- Adobe expects its tax rate to be around 11 percent, below its guidance of about 21 percent, through 2018.
- The company expects to have a one-time accounting charge of $85 million as a result of the tax reform.
Adobe stock rose more than 3 percent on Monday after the company said its effective tax rate should be lower in 2018 as a result of recently passed U.S. tax reform.
That's in contrast to IBM's statements last week which is leading to a higher tax rate.
The tech company said that it's expecting an 11 percent tax rate, excluding certain items, through all four quarters of its 2018 fiscal year, which will end on Dec. 1. The company was previously expecting a 21 percent tax rate for the fiscal year.
Additionally, in the 2019 fiscal year Adobe expects the tax rate to "stabilize" at around 18 percent, which is still below the company's 2017 fiscal year tax rate of 21 percent.
"The new Tax Act is lowering Adobe's effective tax rates, driving a significant increase in our earnings per share targets," outgoing Adobe CFO Mark Garrett said in a statement. "With ready access to our offshore cash, we will continue to evaluate investment opportunities to grow our business and we are actively expanding our campuses in the Bay Area and Utah to accommodate the growth of our employee base."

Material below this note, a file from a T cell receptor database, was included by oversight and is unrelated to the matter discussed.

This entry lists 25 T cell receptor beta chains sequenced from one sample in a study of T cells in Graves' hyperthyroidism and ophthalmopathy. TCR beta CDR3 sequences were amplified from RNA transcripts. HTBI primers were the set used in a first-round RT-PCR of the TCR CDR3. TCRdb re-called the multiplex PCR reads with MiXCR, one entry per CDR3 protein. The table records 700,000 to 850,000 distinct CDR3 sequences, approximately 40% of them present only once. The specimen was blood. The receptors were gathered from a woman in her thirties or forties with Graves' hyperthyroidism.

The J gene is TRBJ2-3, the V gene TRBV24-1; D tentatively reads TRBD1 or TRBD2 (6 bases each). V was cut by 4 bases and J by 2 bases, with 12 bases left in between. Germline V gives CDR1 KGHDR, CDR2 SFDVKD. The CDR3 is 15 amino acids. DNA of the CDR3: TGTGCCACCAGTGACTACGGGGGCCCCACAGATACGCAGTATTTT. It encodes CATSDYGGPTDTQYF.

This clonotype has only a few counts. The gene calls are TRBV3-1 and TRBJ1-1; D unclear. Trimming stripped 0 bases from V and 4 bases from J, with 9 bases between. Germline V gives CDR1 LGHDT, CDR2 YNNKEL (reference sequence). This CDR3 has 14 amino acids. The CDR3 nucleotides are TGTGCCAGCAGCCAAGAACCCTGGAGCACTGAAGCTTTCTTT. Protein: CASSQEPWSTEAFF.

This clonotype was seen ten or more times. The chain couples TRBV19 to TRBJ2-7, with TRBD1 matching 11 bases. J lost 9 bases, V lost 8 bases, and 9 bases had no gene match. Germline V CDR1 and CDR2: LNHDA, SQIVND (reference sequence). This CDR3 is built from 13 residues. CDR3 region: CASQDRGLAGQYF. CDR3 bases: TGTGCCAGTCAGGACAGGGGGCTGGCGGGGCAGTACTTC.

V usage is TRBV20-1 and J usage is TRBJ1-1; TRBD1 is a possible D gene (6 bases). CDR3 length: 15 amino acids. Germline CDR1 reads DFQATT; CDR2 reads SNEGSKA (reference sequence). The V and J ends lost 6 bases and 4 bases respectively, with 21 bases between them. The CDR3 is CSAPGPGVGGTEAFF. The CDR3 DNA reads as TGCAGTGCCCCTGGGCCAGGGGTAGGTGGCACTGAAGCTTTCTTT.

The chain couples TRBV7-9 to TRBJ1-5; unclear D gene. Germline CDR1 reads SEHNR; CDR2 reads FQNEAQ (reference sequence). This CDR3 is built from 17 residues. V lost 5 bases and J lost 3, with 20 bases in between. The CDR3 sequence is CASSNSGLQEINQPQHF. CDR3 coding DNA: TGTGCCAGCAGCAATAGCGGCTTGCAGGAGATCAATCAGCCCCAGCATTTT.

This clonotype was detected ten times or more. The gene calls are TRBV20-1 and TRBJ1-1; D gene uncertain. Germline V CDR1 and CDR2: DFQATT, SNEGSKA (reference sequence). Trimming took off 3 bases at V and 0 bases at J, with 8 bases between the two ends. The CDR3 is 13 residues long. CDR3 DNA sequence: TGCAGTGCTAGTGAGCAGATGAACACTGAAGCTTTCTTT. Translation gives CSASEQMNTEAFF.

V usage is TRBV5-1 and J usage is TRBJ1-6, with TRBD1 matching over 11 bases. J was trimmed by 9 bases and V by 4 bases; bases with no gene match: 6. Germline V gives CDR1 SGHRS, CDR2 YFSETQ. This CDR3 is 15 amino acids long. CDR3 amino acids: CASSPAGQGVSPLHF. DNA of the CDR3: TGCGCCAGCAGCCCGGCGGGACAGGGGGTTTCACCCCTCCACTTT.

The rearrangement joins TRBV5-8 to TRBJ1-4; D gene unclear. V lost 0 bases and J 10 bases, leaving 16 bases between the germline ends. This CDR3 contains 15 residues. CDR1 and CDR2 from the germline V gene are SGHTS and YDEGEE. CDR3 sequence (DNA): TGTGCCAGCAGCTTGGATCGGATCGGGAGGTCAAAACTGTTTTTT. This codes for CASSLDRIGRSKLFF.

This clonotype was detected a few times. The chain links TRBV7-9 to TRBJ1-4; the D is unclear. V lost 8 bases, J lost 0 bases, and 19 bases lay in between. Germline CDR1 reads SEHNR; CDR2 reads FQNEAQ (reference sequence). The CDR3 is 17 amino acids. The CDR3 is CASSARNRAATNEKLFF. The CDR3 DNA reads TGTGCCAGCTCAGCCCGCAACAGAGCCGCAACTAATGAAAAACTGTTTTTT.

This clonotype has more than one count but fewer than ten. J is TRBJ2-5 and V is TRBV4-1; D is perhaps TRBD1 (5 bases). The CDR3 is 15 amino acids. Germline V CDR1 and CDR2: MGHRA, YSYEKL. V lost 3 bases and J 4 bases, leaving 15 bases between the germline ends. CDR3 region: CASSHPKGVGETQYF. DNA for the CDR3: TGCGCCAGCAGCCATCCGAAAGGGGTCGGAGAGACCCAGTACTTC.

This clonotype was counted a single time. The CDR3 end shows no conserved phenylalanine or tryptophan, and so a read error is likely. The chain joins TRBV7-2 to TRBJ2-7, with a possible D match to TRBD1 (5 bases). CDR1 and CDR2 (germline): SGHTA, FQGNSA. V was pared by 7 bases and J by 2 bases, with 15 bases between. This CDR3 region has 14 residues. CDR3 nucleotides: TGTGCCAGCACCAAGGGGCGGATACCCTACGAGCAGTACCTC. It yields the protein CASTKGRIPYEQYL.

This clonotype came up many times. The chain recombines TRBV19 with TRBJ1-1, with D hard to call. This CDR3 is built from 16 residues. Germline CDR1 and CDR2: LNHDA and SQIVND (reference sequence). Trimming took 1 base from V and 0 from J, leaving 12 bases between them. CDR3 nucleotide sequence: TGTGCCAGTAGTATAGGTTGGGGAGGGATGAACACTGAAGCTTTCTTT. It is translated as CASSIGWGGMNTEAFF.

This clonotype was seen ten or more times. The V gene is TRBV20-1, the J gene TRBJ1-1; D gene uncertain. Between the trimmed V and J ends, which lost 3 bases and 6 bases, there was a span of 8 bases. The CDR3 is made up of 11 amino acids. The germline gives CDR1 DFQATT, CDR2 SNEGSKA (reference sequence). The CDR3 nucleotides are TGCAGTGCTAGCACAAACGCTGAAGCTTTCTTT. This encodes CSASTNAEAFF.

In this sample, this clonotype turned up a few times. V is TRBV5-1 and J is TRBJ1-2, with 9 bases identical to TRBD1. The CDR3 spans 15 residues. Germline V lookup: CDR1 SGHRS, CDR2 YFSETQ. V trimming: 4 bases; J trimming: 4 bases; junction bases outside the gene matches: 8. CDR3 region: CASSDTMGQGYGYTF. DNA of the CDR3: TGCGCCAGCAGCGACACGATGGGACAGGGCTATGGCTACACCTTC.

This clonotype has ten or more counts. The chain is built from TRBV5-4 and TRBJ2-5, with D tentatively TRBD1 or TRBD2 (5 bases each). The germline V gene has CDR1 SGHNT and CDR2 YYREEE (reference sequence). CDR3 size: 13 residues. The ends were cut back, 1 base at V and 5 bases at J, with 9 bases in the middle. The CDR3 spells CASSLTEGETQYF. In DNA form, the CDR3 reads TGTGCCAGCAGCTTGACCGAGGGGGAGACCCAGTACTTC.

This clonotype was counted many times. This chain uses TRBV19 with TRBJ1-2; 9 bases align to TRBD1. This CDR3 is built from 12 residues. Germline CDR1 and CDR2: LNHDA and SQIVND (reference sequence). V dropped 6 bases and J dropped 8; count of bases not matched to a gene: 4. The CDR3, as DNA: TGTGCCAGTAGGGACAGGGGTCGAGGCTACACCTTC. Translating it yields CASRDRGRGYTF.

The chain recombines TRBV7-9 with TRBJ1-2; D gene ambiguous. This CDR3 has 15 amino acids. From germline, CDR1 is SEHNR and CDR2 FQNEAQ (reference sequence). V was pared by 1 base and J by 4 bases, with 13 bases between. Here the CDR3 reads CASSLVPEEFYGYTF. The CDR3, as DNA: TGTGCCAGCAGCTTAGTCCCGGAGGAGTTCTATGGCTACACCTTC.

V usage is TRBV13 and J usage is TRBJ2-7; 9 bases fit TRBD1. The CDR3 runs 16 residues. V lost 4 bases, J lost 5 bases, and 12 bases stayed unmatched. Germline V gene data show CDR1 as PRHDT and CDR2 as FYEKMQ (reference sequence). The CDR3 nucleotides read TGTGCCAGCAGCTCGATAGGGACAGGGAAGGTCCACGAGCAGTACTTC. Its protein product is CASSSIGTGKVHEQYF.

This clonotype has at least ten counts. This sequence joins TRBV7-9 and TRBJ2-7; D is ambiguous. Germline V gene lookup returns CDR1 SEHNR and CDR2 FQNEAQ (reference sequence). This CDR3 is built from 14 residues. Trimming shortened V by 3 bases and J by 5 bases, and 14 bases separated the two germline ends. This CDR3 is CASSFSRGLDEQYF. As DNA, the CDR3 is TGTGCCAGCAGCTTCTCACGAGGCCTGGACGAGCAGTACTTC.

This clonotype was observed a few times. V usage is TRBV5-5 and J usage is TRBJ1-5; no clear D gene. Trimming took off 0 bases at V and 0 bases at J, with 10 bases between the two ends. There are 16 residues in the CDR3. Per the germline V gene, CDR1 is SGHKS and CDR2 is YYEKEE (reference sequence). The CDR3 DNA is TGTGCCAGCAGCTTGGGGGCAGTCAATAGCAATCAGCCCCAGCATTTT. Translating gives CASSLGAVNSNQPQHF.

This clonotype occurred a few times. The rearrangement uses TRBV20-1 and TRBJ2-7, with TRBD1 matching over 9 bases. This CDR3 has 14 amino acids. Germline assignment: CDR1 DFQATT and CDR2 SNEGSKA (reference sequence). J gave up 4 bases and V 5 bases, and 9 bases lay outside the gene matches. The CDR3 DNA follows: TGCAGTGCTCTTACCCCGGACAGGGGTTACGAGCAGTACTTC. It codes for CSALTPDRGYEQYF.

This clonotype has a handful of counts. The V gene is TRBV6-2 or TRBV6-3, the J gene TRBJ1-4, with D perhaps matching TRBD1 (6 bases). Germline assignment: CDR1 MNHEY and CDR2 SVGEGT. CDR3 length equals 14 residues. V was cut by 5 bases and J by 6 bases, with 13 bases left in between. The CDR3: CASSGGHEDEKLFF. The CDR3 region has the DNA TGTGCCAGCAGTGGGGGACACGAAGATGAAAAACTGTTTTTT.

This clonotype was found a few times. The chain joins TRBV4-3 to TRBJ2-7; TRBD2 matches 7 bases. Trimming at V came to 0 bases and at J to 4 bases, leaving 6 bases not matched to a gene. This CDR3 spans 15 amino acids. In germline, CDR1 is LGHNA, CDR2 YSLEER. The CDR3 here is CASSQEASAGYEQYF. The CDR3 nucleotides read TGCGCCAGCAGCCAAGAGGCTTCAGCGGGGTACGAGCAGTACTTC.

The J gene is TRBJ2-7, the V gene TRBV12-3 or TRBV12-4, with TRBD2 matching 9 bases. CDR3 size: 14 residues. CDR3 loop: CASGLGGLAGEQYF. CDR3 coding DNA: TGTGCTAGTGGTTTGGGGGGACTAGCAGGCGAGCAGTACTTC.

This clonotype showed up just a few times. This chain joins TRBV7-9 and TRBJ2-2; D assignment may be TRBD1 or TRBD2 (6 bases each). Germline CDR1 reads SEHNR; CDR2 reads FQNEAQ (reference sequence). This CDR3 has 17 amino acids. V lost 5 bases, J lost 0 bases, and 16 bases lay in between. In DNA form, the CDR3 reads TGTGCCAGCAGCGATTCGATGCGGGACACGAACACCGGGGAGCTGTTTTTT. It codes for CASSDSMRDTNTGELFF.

Adobe expects to make a one-time charge of $85 million as a result of the tax reform.
The company also raised its estimates for the first quarter and full year of its 2018 fiscal year. For the full year, Adobe expects $6.20 in earnings per share, excluding certain items, which is above the previous target of $5.50 per share, and it's also above the FactSet consensus estimate of $5.56 per share, according to StreetAccount.
In a filing on Monday, Adobe said that Garrett, who's been the company's CFO since 2007, will retire this year and that the company is looking for his successor.